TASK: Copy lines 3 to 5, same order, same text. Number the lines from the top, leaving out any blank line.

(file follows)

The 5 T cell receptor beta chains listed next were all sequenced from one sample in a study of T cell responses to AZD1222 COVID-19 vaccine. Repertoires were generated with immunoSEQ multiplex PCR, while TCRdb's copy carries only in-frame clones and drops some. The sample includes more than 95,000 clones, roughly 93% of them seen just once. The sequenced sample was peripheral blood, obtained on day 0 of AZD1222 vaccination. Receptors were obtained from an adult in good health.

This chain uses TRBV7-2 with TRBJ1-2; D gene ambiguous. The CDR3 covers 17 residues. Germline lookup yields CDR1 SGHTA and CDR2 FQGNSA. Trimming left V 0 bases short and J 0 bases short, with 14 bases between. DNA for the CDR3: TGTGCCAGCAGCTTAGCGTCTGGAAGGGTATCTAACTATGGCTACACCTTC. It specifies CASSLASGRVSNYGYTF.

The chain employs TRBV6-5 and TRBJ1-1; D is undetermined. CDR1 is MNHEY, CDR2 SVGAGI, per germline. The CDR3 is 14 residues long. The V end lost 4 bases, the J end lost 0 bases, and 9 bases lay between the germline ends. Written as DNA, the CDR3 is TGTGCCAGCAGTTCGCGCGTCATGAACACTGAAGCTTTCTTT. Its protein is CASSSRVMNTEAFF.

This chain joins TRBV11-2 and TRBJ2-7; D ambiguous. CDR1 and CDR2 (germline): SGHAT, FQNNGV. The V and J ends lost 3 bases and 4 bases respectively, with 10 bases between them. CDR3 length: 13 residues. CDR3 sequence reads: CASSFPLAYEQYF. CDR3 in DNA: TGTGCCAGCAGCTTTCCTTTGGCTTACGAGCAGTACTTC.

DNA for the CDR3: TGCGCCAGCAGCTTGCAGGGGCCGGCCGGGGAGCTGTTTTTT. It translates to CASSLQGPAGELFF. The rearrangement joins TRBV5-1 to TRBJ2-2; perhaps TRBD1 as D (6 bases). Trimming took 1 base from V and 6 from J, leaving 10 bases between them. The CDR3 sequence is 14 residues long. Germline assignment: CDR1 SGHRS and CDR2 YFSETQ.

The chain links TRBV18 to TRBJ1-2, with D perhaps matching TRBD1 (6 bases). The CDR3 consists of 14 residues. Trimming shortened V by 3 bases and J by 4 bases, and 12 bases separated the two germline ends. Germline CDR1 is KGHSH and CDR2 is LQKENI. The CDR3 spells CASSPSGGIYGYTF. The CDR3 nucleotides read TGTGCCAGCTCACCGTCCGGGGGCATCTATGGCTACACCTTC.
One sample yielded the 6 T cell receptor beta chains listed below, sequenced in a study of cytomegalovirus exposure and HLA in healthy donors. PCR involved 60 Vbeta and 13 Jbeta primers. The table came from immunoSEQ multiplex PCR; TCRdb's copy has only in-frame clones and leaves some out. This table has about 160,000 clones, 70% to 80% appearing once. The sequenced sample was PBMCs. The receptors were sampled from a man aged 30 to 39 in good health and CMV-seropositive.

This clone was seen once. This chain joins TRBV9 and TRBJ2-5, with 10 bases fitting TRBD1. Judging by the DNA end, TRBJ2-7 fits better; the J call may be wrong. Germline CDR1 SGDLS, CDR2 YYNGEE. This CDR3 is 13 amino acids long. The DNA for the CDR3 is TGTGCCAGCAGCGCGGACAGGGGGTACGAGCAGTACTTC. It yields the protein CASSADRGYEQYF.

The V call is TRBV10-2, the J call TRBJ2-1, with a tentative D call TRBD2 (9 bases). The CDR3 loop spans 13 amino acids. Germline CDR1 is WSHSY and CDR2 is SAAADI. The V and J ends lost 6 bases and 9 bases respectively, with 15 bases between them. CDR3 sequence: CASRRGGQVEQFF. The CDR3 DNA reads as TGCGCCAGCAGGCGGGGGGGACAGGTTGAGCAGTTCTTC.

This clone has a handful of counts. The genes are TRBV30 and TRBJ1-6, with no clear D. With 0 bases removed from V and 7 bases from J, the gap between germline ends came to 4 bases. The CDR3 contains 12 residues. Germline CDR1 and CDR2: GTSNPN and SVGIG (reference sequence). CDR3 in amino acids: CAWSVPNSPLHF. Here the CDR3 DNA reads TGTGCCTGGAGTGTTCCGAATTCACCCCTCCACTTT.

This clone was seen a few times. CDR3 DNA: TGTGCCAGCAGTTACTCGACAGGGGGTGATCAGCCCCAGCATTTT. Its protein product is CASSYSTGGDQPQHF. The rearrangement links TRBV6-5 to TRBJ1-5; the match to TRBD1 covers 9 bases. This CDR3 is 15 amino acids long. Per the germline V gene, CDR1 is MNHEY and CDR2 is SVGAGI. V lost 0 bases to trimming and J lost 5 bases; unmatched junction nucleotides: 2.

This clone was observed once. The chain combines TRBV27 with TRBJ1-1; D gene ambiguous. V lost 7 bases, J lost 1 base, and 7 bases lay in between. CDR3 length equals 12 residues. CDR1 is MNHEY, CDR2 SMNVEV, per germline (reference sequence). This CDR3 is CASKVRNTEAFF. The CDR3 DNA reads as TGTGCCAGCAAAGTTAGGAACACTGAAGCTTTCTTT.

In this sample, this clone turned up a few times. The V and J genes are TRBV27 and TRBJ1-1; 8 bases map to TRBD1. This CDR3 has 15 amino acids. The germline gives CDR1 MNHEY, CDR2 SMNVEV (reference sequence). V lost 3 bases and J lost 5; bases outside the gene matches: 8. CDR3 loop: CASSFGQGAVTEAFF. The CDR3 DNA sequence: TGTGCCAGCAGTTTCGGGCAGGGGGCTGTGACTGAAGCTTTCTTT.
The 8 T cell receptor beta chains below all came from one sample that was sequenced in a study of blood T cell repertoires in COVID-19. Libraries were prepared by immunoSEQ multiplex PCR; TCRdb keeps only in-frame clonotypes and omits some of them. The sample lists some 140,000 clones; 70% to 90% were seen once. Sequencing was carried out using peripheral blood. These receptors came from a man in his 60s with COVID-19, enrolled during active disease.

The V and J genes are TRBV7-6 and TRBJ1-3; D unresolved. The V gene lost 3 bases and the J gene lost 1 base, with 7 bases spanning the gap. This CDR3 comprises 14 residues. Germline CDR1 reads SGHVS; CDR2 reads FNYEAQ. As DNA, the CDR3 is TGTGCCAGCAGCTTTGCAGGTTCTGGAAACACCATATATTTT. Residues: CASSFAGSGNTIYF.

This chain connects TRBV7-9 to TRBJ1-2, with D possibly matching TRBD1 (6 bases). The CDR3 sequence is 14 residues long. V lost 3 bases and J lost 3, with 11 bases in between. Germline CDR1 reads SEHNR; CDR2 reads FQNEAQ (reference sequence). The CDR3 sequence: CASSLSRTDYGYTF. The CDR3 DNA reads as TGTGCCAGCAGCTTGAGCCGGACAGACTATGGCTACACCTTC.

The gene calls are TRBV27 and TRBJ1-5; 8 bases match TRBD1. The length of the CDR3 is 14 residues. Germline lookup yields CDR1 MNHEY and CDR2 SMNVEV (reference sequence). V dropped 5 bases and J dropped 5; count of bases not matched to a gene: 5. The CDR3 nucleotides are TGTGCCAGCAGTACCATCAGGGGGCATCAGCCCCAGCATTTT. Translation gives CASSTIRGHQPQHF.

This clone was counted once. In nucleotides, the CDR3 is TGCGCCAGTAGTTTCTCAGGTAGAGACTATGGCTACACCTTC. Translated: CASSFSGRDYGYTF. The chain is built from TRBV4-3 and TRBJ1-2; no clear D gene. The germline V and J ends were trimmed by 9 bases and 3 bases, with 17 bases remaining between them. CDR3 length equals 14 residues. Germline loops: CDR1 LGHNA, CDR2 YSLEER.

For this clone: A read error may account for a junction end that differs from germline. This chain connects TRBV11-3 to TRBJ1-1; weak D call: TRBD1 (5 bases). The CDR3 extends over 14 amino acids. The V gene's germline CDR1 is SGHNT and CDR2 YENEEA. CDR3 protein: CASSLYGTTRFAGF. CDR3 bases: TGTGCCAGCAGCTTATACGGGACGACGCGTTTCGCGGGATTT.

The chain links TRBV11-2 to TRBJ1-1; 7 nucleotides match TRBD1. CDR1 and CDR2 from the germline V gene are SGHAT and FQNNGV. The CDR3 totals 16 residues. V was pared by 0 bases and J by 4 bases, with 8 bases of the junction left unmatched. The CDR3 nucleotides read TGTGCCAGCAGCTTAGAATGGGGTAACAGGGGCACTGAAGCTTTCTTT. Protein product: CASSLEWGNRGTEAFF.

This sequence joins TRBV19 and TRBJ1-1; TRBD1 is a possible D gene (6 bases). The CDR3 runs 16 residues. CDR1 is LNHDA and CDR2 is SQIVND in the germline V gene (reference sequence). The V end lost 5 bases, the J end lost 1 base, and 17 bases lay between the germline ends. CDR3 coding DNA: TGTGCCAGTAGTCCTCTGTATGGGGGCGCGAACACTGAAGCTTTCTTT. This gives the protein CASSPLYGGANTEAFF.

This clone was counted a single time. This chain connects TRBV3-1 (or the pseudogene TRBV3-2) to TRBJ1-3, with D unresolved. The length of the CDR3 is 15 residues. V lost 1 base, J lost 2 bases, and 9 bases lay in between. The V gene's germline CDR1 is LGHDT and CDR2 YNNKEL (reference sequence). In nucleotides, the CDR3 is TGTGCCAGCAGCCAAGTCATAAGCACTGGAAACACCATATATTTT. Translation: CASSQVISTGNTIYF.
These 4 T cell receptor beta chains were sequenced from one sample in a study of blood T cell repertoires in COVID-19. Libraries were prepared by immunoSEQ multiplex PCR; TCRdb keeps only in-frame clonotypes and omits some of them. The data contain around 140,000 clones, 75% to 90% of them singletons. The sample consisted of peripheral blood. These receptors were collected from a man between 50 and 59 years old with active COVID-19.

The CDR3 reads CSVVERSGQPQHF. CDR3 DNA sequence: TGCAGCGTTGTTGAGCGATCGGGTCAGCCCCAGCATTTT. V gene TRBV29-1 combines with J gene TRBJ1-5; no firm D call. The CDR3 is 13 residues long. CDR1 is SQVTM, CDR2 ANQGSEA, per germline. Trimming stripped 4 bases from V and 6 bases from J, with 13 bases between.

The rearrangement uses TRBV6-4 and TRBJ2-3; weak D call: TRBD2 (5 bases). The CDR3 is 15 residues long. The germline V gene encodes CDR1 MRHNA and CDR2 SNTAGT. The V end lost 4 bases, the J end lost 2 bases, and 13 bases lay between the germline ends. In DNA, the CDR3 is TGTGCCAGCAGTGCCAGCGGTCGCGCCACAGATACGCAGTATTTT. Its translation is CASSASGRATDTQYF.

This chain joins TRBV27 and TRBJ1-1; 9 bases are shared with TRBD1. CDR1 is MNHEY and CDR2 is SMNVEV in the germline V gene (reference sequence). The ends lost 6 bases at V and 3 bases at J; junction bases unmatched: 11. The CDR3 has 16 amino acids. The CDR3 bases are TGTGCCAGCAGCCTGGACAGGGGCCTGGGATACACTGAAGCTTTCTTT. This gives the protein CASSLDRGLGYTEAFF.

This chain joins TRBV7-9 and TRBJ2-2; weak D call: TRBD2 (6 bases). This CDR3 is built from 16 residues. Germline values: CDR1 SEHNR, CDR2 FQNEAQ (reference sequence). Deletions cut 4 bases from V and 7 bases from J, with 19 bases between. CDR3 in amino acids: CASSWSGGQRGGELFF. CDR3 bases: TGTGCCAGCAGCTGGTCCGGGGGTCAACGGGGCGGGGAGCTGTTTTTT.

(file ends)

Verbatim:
The chain employs TRBV6-5 and TRBJ1-1; D is undetermined. CDR1 is MNHEY, CDR2 SVGAGI, per germline. The CDR3 is 14 residues long. The V end lost 4 bases, the J end lost 0 bases, and 9 bases lay between the germline ends. Written as DNA, the CDR3 is TGTGCCAGCAGTTCGCGCGTCATGAACACTGAAGCTTTCTTT. Its protein is CASSSRVMNTEAFF.

This chain joins TRBV11-2 and TRBJ2-7; D ambiguous. CDR1 and CDR2 (germline): SGHAT, FQNNGV. The V and J ends lost 3 bases and 4 bases respectively, with 10 bases between them. CDR3 length: 13 residues. CDR3 sequence reads: CASSFPLAYEQYF. CDR3 in DNA: TGTGCCAGCAGCTTTCCTTTGGCTTACGAGCAGTACTTC.

DNA for the CDR3: TGCGCCAGCAGCTTGCAGGGGCCGGCCGGGGAGCTGTTTTTT. It translates to CASSLQGPAGELFF. The rearrangement joins TRBV5-1 to TRBJ2-2; perhaps TRBD1 as D (6 bases). Trimming took 1 base from V and 6 from J, leaving 10 bases between them. The CDR3 sequence is 14 residues long. Germline assignment: CDR1 SGHRS and CDR2 YFSETQ.